"The compassionate life is the life of downward mobility! In a society in which upward mobility is the norm, downward mobility is not only discouraged but even considered unwise, unhealthy, or downright stupid. Who will freely choose a low-paying job when a high-paying job is being offered? Who will choose poverty when wealth is within reach? Who will choose the hidden place when there is a place in the limelight? Who will choose to be with one person in great need when many people could be helped during the same time? Who will choose to withdraw to a place of solitude and prayer when there are so many urgent demands from all sides? 
My whole life I have been surrounded by well-meaning encouragement to go 'higher up,' and the most-used argument was : 'You can do so much good there, for so many people.' But these voices calling me to upward mobility are completely absent from the Gospel. Jesus says: 'Anyone who loves his life loses it; anyone who hates his life in this world will keep it for eternal life (John 12:25). He also says: 'Unless you become like little children you will never enter the kingdom of heaven (Matthew 18:3). Finally he says: "You know that among the gentiles the rulers lord it over them, and great men make their authority felt; among you this is not to happen. No; anyone who wants to become great among you must be your servant, and anyone who wants to be first among you must be your slave, just as the Son of Man came, not to be served, but to serve, and to give his life as a ransom for many (Matthew 20:25-28).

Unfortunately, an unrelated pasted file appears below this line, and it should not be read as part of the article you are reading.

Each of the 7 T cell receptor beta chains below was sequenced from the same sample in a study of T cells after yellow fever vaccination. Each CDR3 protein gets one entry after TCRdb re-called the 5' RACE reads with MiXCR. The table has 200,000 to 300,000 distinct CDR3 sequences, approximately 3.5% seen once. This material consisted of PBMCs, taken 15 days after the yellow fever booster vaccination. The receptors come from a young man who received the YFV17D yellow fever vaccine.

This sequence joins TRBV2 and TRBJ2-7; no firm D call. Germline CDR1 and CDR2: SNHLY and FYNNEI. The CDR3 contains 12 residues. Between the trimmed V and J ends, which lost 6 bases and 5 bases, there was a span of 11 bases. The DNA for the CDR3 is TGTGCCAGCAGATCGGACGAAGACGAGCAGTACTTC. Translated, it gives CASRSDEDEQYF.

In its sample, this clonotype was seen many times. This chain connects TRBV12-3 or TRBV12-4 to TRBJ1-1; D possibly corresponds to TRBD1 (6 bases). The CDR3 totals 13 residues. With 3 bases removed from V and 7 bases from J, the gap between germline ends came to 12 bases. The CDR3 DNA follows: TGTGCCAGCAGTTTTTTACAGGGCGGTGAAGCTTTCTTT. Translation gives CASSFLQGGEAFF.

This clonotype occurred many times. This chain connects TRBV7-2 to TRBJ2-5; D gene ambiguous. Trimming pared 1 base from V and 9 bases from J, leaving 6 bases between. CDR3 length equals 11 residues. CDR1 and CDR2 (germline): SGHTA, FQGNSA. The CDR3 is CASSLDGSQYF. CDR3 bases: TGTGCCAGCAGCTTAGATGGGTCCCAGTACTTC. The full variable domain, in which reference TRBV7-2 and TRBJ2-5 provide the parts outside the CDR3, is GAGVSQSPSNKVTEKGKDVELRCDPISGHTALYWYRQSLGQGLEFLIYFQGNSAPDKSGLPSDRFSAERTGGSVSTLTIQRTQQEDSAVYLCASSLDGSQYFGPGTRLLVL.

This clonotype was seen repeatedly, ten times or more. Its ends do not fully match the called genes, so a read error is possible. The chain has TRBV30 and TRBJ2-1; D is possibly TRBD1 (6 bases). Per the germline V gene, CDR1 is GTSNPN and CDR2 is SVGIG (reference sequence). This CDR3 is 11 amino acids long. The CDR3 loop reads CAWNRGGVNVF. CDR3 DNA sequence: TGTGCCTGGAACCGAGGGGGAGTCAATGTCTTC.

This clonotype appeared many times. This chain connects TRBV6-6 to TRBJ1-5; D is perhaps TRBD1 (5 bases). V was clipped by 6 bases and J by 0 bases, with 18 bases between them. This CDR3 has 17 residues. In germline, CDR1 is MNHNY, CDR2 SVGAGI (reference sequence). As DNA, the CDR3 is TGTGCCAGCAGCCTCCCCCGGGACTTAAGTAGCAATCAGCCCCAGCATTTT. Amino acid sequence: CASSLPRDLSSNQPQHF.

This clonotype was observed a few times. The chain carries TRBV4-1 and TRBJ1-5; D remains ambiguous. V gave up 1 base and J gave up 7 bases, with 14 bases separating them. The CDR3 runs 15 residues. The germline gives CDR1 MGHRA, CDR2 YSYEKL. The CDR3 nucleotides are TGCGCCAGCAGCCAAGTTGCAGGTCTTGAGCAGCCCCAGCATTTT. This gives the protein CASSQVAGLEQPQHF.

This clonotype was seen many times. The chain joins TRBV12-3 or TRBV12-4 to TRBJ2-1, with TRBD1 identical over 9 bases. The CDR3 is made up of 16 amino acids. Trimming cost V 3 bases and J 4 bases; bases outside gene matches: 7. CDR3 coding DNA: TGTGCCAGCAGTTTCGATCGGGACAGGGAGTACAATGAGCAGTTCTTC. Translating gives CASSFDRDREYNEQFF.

This is the way of downward mobility, the descending way of Jesus. It is the way toward the poor, the suffering, the marginal, the prisoners, the refugees, the lonely, the hungry, the dying, the tortured, the homeless--toward all who ask for compassion. What do they have to offer? Not success, popularity, or power, but the joy and peace of the children of God."
Henri Nouwen, Here and Now, pp. 138-139

Thursday, October 22, 2015

Mental health issues in India

Tomorrow morning I am speaking at the SAIACS chapel service for faculty and students. The text is Psalm 40. I will then tell my own story of struggling with mental health issues. The slides for the rest of the talk are here.